Artisan Earthworks

PO Box 2254

Lake Oswego, OR





Where in the World?

We live in a beautiful world. Whether it is the majestic mountains of the Austrian Alps, the romantic settings of Venice or the colorful gardens and waterfalls of the Pacific Northwest--unique beauty is all around us. This is the inspiration that motivated us to create these one of a kind art cards.

All of the photos on our cards were taken by photographer John H. Reiff during his many travels around the globe. We've asked him to share his thoughts on the location and the inspiration behind each photo.


Honfleur was built on the south bank of an estuary of the river Seine on the coast of Normandy, France. The earliest mention of the town appears in the year 1027. During the town's earliest years its location served France as a protector of the mouth of the Seine.

In the early part of the 19th century, a small artistic community was established and an art school, Ecole de Honfleur, was founded. An acclaimed art school still exists there today. The small harbor, or Vieux Bassin, with Honfleur's quaint and colorful slate-clad building in the background has been a favorite artists' subject for centuries. Claude Monet studied and painted here, establishing Honfleur as a witness to the birth of impressionism.

In the spring of 1998, my wife and I stayed in a small hotel on the quiet cobble-stoned street a couple of blocks from the Vieux Bassin. I arose one morning before daylight, grabbed my Nikon and headed out in search of early-morning images. As I waited for the sun to rise above the horizon, I positioned my camera in anticipation of capturing a dimly-lit image. As the sun began to illuminate the 1998 scene before me, I imagined Mssr. Monet creating an 1898 masterpiece nearby.


Centennial is snuggled among the mountains of Wyoming's Snowy Range at an elevation of over 8000 feet. The town has the rustic appearance of the old-west; of a town caught in a time warp.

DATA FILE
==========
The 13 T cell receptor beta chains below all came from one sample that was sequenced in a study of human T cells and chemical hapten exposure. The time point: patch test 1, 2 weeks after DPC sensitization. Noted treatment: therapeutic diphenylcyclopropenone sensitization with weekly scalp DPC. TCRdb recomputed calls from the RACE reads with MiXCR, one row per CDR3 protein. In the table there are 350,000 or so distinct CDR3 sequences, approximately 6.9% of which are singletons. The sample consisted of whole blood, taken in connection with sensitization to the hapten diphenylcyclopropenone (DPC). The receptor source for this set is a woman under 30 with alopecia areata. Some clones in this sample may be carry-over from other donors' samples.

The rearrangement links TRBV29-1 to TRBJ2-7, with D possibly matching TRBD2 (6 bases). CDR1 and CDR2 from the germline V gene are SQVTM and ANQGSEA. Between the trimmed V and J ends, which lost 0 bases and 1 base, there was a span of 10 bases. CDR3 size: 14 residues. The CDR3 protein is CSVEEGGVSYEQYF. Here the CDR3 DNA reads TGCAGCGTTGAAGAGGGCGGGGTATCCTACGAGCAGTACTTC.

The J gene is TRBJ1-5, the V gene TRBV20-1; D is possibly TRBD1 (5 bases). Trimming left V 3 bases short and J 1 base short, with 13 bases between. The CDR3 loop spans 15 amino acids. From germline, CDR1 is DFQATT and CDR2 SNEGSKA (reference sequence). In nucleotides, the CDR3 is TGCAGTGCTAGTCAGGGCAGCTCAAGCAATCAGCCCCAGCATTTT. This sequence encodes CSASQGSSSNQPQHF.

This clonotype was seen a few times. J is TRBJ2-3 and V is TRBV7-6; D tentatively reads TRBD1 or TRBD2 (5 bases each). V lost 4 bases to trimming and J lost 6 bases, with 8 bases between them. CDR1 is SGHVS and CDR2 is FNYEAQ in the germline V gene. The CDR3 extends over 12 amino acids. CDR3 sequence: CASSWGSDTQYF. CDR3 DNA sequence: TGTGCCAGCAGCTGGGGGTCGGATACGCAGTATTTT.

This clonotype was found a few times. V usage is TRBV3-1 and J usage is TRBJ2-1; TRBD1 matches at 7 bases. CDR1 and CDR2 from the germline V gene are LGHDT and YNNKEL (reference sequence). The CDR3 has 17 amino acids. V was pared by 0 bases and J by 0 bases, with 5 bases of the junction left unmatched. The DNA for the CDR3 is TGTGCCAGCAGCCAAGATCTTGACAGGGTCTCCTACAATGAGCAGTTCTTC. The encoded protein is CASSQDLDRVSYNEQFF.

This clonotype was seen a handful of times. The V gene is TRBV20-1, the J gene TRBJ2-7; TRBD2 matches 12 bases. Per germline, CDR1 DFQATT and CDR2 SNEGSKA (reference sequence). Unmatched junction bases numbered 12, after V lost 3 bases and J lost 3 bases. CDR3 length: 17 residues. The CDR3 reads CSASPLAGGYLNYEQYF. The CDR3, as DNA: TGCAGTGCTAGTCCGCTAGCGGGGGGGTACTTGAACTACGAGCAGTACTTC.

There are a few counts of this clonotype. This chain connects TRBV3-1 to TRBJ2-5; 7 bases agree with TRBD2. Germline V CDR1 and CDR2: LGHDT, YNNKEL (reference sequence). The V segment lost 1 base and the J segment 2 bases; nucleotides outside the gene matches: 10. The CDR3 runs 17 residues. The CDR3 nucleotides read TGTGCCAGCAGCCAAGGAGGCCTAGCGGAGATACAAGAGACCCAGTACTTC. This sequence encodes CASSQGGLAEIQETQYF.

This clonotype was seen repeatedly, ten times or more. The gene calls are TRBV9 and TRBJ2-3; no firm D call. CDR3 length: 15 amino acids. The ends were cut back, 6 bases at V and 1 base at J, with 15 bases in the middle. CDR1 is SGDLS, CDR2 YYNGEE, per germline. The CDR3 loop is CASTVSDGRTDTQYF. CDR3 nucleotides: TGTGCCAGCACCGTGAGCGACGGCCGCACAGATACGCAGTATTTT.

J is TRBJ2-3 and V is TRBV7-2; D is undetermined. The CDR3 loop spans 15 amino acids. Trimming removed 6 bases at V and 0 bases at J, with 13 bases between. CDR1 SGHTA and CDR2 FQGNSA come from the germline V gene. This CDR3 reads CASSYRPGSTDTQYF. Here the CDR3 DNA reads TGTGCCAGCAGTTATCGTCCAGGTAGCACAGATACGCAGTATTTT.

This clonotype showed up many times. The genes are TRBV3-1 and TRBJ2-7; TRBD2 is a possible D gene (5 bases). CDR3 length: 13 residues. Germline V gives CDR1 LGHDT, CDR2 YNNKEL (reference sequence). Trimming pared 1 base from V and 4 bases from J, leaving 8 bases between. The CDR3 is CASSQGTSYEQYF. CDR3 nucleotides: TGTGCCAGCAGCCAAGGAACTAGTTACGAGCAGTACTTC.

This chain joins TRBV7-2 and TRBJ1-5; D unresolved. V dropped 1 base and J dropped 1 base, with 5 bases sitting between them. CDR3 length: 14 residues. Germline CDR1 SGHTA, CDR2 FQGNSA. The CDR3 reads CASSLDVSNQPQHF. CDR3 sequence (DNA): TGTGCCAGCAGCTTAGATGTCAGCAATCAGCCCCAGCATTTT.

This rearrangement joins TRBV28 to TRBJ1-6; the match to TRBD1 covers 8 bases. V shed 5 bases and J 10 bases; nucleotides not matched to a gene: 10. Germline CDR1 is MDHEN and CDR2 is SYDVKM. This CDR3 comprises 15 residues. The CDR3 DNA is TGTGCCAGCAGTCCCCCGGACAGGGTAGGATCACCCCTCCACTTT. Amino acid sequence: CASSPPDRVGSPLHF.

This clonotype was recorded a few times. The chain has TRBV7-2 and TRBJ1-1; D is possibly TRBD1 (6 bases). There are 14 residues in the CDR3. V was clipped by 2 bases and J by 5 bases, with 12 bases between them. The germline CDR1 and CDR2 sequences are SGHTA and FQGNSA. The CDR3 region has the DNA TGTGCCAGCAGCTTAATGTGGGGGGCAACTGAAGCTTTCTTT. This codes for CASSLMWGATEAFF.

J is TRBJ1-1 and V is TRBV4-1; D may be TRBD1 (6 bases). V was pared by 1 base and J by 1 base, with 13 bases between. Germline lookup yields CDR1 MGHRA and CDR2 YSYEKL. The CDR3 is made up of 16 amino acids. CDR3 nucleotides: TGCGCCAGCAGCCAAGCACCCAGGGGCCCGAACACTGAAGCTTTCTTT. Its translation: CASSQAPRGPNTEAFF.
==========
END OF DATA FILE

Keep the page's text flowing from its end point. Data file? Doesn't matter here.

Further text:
In the summer of 2006, we visited Centennial while touring southeastern Wyoming in our small motorhome. Stepping outside after visiting a delightfully quirky gift shop, I glanced skyward to estimate the arrival of an approaching summer thunderstorm. As I looked about me, I spotted a weather-beaten old wagon in a field nearby. Who had owned the wagon? What was the wagon's origin? Where had it traveled in its lifetime and how did it come to abandonment in an inauspicious field in Centennial, Wyoming? As I composed the photograph, the scene of the wagon with the purplish sky of an approaching thunderstorm as a backdrop seemed a fitting suggestion of the Oregon-bound pioneers in search of a new and better life.


In the spring of 2002, while on a driving trip through the Burgundy wine region of France, I visited Chateau de Pommard, in the town of Pommard, near Burgundian capitol of Beaune.

First established as a seigniorial estate in 1098, Chateau de Pommard's Estate Pinot Noir vineyards occupy fifty acres. The Estate's mansion and out-buildings were constructed in 1726. In the late 1700's, Napoleon, a close family friend, was such a frequent visitor to the estate that he kept a private room there.

As I was introduced to the estate's 400,000 bottle cellar, most covered in a thick coating of dust and mold, I thought I caught a glimpse of Napoleon himself among the hundreds of oak wine casks. Well, perhaps it wasn't really Napoleon, but rather that I was simply overcome by a feeling that time had stood still for several centuries.

I sought out a photographic image that I felt would convey, in some small way, the rustic, yet somewhat formal appearance of the Chateau's courtyard. I hope that, on that sun-splashed afternoon in May, I was successful in my endeavor.


While traveling the Italian Riviera in the late 1980's, we made an almost-obligatory stop in Portofino, Italy. I say "obligatory" because of Portofino's early reputation as a haven for Mediterranean pirates and, more recently, a glamorous tourist destination. The brightly painted and rustic buildings along the waterfront begged to be photographed. And photograph them I did! However, with a veritable flotilla of luxury sailboats and yachts in the foreground, something seemed to be missing.

While other tourists continued to take more "obvious" photographs, I looked around for an image that could serve as a unique representation of a sense of place. The huge, rusty chain had been ravaged by countless storms and salt water immersions, but remained attached to the stones at the harbor's edge. Long ago replaced by more modern methods of mooring, its presence suggested a time before technology and efficient methodology. Of all the images I captured that day in May, it remains my favorite.


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